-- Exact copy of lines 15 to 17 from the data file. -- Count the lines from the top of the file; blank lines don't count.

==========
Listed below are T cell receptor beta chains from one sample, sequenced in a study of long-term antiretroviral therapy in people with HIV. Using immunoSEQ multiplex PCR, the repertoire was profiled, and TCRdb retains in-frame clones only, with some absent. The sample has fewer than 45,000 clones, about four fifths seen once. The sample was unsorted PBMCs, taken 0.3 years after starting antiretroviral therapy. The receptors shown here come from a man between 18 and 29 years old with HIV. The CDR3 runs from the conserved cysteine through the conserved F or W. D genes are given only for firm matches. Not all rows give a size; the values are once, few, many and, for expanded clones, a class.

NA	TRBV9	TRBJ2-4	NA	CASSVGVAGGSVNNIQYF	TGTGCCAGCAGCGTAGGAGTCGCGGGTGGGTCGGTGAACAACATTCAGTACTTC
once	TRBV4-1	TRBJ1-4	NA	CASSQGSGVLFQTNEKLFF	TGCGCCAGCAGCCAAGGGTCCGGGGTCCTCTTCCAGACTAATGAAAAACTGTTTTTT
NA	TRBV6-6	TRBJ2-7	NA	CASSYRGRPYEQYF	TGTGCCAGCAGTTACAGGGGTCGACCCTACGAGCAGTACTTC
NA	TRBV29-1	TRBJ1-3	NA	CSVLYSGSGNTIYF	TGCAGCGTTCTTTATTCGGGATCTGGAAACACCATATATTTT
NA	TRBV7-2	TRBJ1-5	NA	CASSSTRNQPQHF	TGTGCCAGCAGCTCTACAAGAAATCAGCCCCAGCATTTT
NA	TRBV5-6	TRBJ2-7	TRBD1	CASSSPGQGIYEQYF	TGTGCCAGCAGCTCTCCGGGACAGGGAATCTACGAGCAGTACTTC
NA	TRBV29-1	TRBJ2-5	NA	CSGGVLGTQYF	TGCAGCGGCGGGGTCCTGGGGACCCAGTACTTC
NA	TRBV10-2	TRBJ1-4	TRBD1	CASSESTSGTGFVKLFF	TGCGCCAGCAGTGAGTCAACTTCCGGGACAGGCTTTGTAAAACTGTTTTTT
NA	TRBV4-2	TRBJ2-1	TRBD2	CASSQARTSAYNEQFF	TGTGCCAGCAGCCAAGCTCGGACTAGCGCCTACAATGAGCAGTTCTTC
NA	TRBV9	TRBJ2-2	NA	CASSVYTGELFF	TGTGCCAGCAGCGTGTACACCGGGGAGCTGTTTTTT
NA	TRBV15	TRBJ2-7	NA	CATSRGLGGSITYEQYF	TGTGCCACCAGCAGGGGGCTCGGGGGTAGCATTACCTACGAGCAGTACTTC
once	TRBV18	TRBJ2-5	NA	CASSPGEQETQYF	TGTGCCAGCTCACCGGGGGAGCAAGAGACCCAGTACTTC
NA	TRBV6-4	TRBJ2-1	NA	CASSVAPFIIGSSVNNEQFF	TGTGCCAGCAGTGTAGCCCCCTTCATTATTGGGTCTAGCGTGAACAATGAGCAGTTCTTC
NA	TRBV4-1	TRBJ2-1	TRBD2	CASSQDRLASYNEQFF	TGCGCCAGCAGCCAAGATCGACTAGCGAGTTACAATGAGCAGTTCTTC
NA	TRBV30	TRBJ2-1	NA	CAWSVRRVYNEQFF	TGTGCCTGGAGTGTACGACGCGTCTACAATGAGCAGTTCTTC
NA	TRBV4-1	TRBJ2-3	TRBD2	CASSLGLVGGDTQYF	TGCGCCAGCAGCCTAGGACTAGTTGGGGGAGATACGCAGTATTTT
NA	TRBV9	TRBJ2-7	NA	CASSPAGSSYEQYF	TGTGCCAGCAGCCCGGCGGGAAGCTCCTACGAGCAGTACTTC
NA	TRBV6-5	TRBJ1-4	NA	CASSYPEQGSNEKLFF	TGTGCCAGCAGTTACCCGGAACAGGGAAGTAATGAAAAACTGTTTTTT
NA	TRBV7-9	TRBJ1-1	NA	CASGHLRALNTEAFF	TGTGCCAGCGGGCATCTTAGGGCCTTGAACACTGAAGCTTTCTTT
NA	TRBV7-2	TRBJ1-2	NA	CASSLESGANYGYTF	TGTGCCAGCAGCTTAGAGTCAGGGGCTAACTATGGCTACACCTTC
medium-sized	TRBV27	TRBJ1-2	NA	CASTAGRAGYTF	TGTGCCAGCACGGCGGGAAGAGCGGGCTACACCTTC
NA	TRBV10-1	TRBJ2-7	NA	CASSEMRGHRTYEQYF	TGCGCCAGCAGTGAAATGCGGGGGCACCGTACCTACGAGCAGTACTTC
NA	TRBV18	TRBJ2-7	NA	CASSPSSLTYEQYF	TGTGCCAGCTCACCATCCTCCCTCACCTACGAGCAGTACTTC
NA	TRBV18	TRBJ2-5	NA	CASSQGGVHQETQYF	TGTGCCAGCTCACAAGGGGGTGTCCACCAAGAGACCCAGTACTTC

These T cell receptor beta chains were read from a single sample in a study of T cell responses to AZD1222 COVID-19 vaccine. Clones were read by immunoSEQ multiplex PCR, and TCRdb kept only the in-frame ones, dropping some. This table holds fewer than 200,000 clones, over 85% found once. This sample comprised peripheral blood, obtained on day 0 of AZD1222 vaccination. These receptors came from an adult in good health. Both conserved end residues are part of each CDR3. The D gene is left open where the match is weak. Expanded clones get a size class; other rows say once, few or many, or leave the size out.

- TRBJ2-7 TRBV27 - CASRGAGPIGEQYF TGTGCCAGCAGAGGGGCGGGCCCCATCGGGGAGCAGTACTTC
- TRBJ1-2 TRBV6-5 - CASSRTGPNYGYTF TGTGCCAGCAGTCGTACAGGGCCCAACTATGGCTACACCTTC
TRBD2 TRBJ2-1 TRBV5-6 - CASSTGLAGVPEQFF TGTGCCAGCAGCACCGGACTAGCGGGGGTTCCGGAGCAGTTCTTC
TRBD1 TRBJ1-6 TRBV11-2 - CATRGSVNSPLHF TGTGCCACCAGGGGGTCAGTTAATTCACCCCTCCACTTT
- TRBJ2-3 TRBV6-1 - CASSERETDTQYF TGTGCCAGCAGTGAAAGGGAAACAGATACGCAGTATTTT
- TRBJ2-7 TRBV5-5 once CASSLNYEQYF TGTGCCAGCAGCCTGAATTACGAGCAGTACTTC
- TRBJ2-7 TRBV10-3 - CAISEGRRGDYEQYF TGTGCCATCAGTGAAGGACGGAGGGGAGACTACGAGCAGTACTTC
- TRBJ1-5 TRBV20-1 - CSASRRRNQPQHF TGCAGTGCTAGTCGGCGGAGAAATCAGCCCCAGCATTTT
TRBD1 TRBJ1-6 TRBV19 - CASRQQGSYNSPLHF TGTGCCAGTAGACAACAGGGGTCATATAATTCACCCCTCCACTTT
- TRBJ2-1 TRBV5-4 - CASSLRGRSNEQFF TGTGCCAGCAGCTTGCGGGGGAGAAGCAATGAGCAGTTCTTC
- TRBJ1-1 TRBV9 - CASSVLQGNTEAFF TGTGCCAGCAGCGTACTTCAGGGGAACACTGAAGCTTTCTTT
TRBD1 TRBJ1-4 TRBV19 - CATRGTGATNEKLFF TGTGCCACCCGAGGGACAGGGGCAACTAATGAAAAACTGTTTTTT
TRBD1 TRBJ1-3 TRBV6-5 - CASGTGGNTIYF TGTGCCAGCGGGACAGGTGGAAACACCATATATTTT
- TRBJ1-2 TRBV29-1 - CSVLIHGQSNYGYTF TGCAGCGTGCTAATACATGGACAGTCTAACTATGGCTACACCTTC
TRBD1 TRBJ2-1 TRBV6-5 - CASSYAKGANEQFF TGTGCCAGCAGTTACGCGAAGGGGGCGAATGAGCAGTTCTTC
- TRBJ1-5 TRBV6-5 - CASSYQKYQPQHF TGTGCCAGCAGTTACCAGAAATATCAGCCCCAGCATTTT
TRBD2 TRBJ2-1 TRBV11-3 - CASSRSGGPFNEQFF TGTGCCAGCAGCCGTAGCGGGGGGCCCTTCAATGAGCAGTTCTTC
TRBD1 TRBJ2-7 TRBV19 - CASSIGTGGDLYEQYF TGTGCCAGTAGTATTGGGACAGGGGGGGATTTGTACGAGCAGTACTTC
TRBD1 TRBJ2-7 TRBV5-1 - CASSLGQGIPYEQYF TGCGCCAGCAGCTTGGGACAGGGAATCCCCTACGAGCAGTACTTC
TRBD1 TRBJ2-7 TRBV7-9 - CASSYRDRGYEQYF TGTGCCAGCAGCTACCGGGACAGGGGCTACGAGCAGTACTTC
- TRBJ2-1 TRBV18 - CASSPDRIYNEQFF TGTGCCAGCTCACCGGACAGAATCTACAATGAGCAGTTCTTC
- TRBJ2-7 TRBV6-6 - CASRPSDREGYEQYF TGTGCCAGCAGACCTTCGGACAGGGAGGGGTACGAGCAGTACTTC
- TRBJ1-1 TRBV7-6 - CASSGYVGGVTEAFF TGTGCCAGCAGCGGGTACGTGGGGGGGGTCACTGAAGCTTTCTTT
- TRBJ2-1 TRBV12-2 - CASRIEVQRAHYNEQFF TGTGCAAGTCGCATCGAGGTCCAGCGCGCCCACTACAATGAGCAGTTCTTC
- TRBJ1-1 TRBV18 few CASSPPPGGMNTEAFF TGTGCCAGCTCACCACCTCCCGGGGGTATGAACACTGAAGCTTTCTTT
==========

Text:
NA	TRBV4-1	TRBJ2-1	TRBD2	CASSQDRLASYNEQFF	TGCGCCAGCAGCCAAGATCGACTAGCGAGTTACAATGAGCAGTTCTTC
NA	TRBV30	TRBJ2-1	NA	CAWSVRRVYNEQFF	TGTGCCTGGAGTGTACGACGCGTCTACAATGAGCAGTTCTTC
NA	TRBV4-1	TRBJ2-3	TRBD2	CASSLGLVGGDTQYF	TGCGCCAGCAGCCTAGGACTAGTTGGGGGAGATACGCAGTATTTT